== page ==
That last bit of criticism, let's examine its mirror image. Jackson has made some beautiful throws over the years, lasers, bombs, even a few that found the receiver in-stride. He has the arm strength. He has the ability to throw on the move. And mostly he has the accuracy. This once upon a time earned him the designation of "inconsistent." All players are inconsistent. Good players have fewer great games than great players and fewer bad games than bad players, but all have a range of performances, all are inconsistent. Bad players earn the description inconsistent by being good, and thus looking like good and great players. Good and great players are good: great players when they're sorta bad; good players most of the time. "Inconsistent" really just means "too often bad."

So long as Jackson is not tasked with making lots of reads, the inevitable result of playing enough snaps against enough looks, and amassing enough recent tape to be effectively game-planned against, as long as Jackson is a spot starter, he can be the engine for an effective passing attack. To wit ...

Jackson is best suited for spot starts

The backup quarterback is like a relief ace. Oliver Perez can no longer start games. But if you're winning 3-2 and it's the seventh and you need three outs, Perez is excellent. Whatever Carroll would say were he put into the position, Seattle has no meaningful aspirations of winning if Wilson is out for the season. Ready the Promethazine because I'm about to mention the 2005 Steelers. When righteous justice struck down Roethlisberger for four games in 2005, Pittsburgh turned first to Tommy Maddox and then to Charlie Batch. One still plays in the National Football League.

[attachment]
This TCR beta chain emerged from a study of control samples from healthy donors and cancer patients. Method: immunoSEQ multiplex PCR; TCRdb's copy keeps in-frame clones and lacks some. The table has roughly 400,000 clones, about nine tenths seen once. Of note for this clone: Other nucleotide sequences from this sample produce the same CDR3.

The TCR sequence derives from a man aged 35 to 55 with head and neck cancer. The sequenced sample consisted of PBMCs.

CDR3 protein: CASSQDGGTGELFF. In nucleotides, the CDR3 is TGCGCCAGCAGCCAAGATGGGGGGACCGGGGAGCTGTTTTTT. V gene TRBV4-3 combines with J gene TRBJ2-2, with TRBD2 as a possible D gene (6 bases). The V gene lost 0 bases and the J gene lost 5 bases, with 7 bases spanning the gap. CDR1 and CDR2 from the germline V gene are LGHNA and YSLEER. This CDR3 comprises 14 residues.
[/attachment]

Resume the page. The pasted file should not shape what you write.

Batch started two games against two opponents that combined to finish 10-22: the Packers and the Browns. He attempted 35 passes total in those two games. The Steelers won both. Had they lost either, they would not have won the AFC North. Had the Steelers lost to the Browns, they would have tied at 10-6 with the Chiefs, tied at 4-2 in conference games, and lost the tiebreaker 4-1 to 3-1 against common opponents and missed the playoffs. Ken Whisenhunt designed a stripped-down, low-stress offense for Batch, one that would limit mistakes and put the game's outcome in the hands of Pittsburgh's defense, special teams and running game. Batch succeeded enough, the Steelers won and the rest of the story can be found etched in blood in the Necronomicon.

This is Tarvaris Jackson: exceptionally gifted but a micron removed from the bleeding edge of talent needed to make it as a starting quarterback in the NFL. We normalize what is amazing. If we didn't we couldn't drive cars. Highways would instantly erupt into seething graveyards of twisted metal. But do what an acid head does, tap into that stoner cliché of "have you ever just looked at your hand?" and see the power, grace and skill of the worst of the best. Because though we all dearly hope to never see him starting, the Seahawks are damn lucky to have one of the best of the-not-quite-good-enough: The brilliance that is Tarvaris Jackson, backup quarterback.